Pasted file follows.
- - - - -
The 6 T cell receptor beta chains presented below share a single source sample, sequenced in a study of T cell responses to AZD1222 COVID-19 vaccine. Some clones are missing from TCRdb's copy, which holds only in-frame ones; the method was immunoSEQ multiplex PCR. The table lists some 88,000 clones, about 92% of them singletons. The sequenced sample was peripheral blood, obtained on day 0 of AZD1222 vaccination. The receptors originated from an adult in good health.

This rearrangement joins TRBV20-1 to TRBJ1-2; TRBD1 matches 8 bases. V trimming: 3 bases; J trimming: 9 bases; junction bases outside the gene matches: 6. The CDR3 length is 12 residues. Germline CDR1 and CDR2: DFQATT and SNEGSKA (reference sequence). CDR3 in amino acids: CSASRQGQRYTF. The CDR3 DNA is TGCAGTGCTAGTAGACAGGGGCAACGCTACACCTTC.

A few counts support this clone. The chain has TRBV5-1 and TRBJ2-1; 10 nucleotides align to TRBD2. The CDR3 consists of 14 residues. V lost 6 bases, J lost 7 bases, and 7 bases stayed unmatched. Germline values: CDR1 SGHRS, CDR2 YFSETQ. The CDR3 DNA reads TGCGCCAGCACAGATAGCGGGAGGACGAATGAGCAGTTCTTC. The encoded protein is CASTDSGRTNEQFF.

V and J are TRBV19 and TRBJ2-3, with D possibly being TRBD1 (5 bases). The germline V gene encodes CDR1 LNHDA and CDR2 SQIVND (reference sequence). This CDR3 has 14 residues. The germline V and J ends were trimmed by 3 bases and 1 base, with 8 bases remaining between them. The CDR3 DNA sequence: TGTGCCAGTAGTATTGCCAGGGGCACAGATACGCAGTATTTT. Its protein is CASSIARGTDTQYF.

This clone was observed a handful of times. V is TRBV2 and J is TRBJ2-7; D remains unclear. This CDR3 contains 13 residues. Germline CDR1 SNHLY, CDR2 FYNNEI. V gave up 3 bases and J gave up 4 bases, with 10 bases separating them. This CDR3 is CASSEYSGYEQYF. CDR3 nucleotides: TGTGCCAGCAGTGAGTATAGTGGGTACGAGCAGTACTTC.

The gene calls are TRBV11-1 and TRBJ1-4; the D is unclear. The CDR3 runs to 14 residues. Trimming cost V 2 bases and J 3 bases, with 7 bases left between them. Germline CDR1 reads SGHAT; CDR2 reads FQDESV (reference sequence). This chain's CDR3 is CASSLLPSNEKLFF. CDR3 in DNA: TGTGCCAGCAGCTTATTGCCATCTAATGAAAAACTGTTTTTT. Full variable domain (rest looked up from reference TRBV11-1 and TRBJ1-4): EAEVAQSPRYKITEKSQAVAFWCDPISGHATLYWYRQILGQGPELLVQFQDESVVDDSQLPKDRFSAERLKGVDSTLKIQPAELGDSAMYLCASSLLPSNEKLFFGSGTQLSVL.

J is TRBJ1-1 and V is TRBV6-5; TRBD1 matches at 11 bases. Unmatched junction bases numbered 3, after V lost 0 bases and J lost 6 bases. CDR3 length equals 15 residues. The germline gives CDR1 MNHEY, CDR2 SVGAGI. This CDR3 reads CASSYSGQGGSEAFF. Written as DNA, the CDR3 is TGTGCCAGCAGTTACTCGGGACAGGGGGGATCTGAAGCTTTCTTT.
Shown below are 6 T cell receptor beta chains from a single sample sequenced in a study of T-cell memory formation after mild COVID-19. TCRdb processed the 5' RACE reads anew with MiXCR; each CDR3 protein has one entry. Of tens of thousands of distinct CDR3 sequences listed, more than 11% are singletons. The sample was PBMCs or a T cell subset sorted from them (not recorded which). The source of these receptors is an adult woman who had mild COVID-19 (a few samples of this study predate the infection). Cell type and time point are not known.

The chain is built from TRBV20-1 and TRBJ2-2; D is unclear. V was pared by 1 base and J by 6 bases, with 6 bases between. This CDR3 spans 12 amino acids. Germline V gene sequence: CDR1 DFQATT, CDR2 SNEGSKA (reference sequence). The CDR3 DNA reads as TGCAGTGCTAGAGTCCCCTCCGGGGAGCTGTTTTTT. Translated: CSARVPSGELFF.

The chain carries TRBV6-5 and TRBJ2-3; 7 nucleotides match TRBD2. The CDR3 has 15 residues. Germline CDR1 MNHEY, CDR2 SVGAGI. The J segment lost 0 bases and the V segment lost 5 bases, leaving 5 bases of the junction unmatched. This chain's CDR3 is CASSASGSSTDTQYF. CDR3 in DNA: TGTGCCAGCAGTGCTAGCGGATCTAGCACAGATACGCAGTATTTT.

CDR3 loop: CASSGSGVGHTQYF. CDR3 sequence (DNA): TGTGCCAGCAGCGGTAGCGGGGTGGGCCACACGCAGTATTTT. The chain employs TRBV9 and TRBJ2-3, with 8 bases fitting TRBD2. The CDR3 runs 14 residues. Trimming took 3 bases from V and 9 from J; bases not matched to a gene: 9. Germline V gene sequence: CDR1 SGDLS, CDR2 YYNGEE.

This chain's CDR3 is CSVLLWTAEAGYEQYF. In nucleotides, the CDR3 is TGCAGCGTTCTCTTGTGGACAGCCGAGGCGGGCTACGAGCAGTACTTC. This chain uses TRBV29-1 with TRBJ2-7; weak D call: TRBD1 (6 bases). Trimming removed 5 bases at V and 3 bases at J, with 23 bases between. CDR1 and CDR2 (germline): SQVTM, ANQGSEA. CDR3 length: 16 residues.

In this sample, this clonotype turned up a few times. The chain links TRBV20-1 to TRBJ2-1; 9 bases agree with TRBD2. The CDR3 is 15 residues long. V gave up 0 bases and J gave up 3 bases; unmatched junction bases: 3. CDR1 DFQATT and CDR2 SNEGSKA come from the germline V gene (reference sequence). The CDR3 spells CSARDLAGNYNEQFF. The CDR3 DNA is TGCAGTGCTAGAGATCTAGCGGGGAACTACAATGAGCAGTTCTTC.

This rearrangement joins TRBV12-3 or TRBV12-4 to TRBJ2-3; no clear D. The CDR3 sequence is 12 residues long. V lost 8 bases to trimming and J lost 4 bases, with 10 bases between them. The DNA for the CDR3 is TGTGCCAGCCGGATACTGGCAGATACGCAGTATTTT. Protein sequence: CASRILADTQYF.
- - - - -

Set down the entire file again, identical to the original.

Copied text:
The 6 T cell receptor beta chains presented below share a single source sample, sequenced in a study of T cell responses to AZD1222 COVID-19 vaccine. Some clones are missing from TCRdb's copy, which holds only in-frame ones; the method was immunoSEQ multiplex PCR. The table lists some 88,000 clones, about 92% of them singletons. The sequenced sample was peripheral blood, obtained on day 0 of AZD1222 vaccination. The receptors originated from an adult in good health.

This rearrangement joins TRBV20-1 to TRBJ1-2; TRBD1 matches 8 bases. V trimming: 3 bases; J trimming: 9 bases; junction bases outside the gene matches: 6. The CDR3 length is 12 residues. Germline CDR1 and CDR2: DFQATT and SNEGSKA (reference sequence). CDR3 in amino acids: CSASRQGQRYTF. The CDR3 DNA is TGCAGTGCTAGTAGACAGGGGCAACGCTACACCTTC.

A few counts support this clone. The chain has TRBV5-1 and TRBJ2-1; 10 nucleotides align to TRBD2. The CDR3 consists of 14 residues. V lost 6 bases, J lost 7 bases, and 7 bases stayed unmatched. Germline values: CDR1 SGHRS, CDR2 YFSETQ. The CDR3 DNA reads TGCGCCAGCACAGATAGCGGGAGGACGAATGAGCAGTTCTTC. The encoded protein is CASTDSGRTNEQFF.

V and J are TRBV19 and TRBJ2-3, with D possibly being TRBD1 (5 bases). The germline V gene encodes CDR1 LNHDA and CDR2 SQIVND (reference sequence). This CDR3 has 14 residues. The germline V and J ends were trimmed by 3 bases and 1 base, with 8 bases remaining between them. The CDR3 DNA sequence: TGTGCCAGTAGTATTGCCAGGGGCACAGATACGCAGTATTTT. Its protein is CASSIARGTDTQYF.

This clone was observed a handful of times. V is TRBV2 and J is TRBJ2-7; D remains unclear. This CDR3 contains 13 residues. Germline CDR1 SNHLY, CDR2 FYNNEI. V gave up 3 bases and J gave up 4 bases, with 10 bases separating them. This CDR3 is CASSEYSGYEQYF. CDR3 nucleotides: TGTGCCAGCAGTGAGTATAGTGGGTACGAGCAGTACTTC.

The gene calls are TRBV11-1 and TRBJ1-4; the D is unclear. The CDR3 runs to 14 residues. Trimming cost V 2 bases and J 3 bases, with 7 bases left between them. Germline CDR1 reads SGHAT; CDR2 reads FQDESV (reference sequence). This chain's CDR3 is CASSLLPSNEKLFF. CDR3 in DNA: TGTGCCAGCAGCTTATTGCCATCTAATGAAAAACTGTTTTTT. Full variable domain (rest looked up from reference TRBV11-1 and TRBJ1-4): EAEVAQSPRYKITEKSQAVAFWCDPISGHATLYWYRQILGQGPELLVQFQDESVVDDSQLPKDRFSAERLKGVDSTLKIQPAELGDSAMYLCASSLLPSNEKLFFGSGTQLSVL.

J is TRBJ1-1 and V is TRBV6-5; TRBD1 matches at 11 bases. Unmatched junction bases numbered 3, after V lost 0 bases and J lost 6 bases. CDR3 length equals 15 residues. The germline gives CDR1 MNHEY, CDR2 SVGAGI. This CDR3 reads CASSYSGQGGSEAFF. Written as DNA, the CDR3 is TGTGCCAGCAGTTACTCGGGACAGGGGGGATCTGAAGCTTTCTTT.
Shown below are 6 T cell receptor beta chains from a single sample sequenced in a study of T-cell memory formation after mild COVID-19. TCRdb processed the 5' RACE reads anew with MiXCR; each CDR3 protein has one entry. Of tens of thousands of distinct CDR3 sequences listed, more than 11% are singletons. The sample was PBMCs or a T cell subset sorted from them (not recorded which). The source of these receptors is an adult woman who had mild COVID-19 (a few samples of this study predate the infection). Cell type and time point are not known.

The chain is built from TRBV20-1 and TRBJ2-2; D is unclear. V was pared by 1 base and J by 6 bases, with 6 bases between. This CDR3 spans 12 amino acids. Germline V gene sequence: CDR1 DFQATT, CDR2 SNEGSKA (reference sequence). The CDR3 DNA reads as TGCAGTGCTAGAGTCCCCTCCGGGGAGCTGTTTTTT. Translated: CSARVPSGELFF.

The chain carries TRBV6-5 and TRBJ2-3; 7 nucleotides match TRBD2. The CDR3 has 15 residues. Germline CDR1 MNHEY, CDR2 SVGAGI. The J segment lost 0 bases and the V segment lost 5 bases, leaving 5 bases of the junction unmatched. This chain's CDR3 is CASSASGSSTDTQYF. CDR3 in DNA: TGTGCCAGCAGTGCTAGCGGATCTAGCACAGATACGCAGTATTTT.

CDR3 loop: CASSGSGVGHTQYF. CDR3 sequence (DNA): TGTGCCAGCAGCGGTAGCGGGGTGGGCCACACGCAGTATTTT. The chain employs TRBV9 and TRBJ2-3, with 8 bases fitting TRBD2. The CDR3 runs 14 residues. Trimming took 3 bases from V and 9 from J; bases not matched to a gene: 9. Germline V gene sequence: CDR1 SGDLS, CDR2 YYNGEE.

This chain's CDR3 is CSVLLWTAEAGYEQYF. In nucleotides, the CDR3 is TGCAGCGTTCTCTTGTGGACAGCCGAGGCGGGCTACGAGCAGTACTTC. This chain uses TRBV29-1 with TRBJ2-7; weak D call: TRBD1 (6 bases). Trimming removed 5 bases at V and 3 bases at J, with 23 bases between. CDR1 and CDR2 (germline): SQVTM, ANQGSEA. CDR3 length: 16 residues.

In this sample, this clonotype turned up a few times. The chain links TRBV20-1 to TRBJ2-1; 9 bases agree with TRBD2. The CDR3 is 15 residues long. V gave up 0 bases and J gave up 3 bases; unmatched junction bases: 3. CDR1 DFQATT and CDR2 SNEGSKA come from the germline V gene (reference sequence). The CDR3 spells CSARDLAGNYNEQFF. The CDR3 DNA is TGCAGTGCTAGAGATCTAGCGGGGAACTACAATGAGCAGTTCTTC.

This rearrangement joins TRBV12-3 or TRBV12-4 to TRBJ2-3; no clear D. The CDR3 sequence is 12 residues long. V lost 8 bases to trimming and J lost 4 bases, with 10 bases between them. The DNA for the CDR3 is TGTGCCAGCCGGATACTGGCAGATACGCAGTATTTT. Protein sequence: CASRILADTQYF.